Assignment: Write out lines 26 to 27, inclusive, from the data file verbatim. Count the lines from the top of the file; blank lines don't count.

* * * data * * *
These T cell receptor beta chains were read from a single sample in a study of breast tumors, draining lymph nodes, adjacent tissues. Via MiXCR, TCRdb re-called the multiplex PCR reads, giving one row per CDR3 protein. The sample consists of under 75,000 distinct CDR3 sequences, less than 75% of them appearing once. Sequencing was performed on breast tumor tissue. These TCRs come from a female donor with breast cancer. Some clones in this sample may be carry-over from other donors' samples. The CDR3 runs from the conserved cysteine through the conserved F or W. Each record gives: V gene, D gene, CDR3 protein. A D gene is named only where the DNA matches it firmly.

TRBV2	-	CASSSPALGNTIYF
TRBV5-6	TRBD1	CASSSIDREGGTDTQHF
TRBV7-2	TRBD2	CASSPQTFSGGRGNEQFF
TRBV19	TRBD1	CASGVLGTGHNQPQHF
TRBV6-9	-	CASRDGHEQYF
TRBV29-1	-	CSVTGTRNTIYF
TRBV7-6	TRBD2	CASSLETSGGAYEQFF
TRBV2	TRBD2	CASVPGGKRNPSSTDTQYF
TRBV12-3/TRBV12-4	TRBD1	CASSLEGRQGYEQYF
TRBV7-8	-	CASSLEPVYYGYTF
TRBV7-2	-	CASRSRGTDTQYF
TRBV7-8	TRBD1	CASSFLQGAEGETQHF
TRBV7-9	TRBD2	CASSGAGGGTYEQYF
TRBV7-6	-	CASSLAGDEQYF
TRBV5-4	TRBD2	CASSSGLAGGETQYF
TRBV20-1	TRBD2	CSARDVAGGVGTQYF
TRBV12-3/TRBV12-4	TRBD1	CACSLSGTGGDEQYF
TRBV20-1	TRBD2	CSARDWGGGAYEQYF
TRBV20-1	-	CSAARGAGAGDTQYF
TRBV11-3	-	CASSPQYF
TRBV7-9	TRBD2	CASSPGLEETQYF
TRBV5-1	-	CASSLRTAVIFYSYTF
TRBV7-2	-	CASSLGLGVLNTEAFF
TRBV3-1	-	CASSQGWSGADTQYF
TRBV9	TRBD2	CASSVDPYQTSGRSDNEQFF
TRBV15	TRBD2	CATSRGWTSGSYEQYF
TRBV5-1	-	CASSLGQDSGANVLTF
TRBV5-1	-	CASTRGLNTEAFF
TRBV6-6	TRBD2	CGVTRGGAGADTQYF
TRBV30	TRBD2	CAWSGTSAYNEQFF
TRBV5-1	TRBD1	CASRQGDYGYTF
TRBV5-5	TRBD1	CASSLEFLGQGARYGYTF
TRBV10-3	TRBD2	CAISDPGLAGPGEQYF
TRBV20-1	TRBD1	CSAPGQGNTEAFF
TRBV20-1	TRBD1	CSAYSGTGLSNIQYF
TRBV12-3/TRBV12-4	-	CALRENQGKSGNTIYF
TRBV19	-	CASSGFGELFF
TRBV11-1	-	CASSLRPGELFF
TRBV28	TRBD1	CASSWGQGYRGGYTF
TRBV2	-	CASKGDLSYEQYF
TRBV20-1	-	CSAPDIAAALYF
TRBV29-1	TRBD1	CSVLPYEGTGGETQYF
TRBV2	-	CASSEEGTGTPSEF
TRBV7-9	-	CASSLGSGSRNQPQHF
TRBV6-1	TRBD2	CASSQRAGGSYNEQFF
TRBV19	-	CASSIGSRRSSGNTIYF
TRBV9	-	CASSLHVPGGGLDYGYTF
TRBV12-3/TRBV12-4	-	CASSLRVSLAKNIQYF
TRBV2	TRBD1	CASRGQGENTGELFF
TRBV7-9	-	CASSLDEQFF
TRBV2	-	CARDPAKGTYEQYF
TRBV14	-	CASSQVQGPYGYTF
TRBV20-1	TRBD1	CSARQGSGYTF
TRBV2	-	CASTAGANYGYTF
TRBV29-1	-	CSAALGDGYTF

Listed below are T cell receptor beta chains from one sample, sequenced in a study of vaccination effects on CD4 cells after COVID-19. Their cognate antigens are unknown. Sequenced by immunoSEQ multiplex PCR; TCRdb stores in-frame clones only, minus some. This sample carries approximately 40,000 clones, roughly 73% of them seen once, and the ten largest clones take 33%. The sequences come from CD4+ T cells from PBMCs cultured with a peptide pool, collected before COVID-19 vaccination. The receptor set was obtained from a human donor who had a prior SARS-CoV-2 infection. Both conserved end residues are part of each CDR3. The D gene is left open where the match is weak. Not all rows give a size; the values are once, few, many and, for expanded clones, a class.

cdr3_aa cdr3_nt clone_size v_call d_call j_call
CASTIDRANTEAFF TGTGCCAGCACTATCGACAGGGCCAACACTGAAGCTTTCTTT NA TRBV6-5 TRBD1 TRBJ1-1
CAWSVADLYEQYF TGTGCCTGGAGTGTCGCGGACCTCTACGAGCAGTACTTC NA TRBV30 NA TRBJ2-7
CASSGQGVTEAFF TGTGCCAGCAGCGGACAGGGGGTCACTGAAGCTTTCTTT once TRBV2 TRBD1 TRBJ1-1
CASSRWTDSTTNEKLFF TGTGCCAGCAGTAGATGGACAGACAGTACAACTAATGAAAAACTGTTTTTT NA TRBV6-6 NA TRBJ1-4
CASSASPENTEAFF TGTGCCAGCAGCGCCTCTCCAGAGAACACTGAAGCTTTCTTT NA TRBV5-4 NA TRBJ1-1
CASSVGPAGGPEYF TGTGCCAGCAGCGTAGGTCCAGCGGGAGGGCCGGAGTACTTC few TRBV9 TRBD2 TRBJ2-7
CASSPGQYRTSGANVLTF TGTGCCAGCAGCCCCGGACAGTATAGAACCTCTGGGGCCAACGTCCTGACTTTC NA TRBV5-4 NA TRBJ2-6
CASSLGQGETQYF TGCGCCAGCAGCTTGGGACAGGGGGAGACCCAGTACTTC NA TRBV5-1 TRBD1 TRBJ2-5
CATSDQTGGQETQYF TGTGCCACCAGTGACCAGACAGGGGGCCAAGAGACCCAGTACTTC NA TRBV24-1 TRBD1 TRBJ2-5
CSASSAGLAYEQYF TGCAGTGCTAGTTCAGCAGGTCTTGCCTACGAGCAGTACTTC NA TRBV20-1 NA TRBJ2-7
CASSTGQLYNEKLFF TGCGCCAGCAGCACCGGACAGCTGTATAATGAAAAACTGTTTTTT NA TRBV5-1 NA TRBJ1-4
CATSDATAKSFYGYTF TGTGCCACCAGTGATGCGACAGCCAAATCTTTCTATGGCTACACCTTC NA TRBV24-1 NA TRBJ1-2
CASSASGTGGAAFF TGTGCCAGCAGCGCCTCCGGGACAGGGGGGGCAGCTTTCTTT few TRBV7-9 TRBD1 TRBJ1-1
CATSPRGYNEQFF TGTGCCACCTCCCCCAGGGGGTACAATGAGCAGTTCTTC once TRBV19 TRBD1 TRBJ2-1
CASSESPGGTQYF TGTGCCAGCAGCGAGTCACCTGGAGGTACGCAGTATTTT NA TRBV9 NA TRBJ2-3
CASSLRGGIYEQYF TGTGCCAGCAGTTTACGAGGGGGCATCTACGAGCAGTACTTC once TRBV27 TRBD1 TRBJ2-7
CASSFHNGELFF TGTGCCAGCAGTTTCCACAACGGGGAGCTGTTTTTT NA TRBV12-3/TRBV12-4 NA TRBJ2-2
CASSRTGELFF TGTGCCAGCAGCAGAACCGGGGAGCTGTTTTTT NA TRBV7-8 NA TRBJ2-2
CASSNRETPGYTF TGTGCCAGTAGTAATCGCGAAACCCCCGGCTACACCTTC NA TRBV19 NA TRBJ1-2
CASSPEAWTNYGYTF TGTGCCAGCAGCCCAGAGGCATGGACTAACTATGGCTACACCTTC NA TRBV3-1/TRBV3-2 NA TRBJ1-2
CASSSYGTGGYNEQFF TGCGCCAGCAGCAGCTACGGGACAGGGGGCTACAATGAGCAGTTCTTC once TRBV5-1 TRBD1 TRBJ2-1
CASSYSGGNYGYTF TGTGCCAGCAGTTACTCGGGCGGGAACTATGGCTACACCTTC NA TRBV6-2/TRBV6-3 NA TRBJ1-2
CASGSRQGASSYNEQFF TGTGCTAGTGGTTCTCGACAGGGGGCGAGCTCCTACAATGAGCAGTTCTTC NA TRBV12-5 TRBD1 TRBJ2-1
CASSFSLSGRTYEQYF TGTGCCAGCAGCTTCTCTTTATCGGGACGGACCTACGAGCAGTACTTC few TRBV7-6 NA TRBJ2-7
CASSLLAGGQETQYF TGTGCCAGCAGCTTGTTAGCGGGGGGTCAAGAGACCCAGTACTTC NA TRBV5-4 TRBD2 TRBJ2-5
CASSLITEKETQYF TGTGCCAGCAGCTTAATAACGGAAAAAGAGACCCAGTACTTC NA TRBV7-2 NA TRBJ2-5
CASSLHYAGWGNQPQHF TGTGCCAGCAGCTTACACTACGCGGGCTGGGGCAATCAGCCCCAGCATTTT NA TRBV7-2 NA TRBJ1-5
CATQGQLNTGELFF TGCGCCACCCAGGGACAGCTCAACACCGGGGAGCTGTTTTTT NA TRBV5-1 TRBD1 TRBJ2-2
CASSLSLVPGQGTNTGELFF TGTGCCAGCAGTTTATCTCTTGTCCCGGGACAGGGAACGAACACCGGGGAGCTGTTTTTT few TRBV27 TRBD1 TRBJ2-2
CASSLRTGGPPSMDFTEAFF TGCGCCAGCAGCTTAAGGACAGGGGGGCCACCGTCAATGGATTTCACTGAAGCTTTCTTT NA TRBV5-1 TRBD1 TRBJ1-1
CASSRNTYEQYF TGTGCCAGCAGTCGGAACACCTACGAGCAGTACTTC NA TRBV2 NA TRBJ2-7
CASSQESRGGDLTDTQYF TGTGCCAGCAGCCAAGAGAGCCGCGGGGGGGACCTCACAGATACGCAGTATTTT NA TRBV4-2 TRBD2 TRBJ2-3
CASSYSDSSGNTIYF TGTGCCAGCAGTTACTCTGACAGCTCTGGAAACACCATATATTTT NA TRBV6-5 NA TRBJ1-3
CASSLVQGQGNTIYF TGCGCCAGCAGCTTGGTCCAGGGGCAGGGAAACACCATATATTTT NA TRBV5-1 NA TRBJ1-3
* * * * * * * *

TRBV9	TRBD2	CASSVDPYQTSGRSDNEQFF
TRBV15	TRBD2	CATSRGWTSGSYEQYF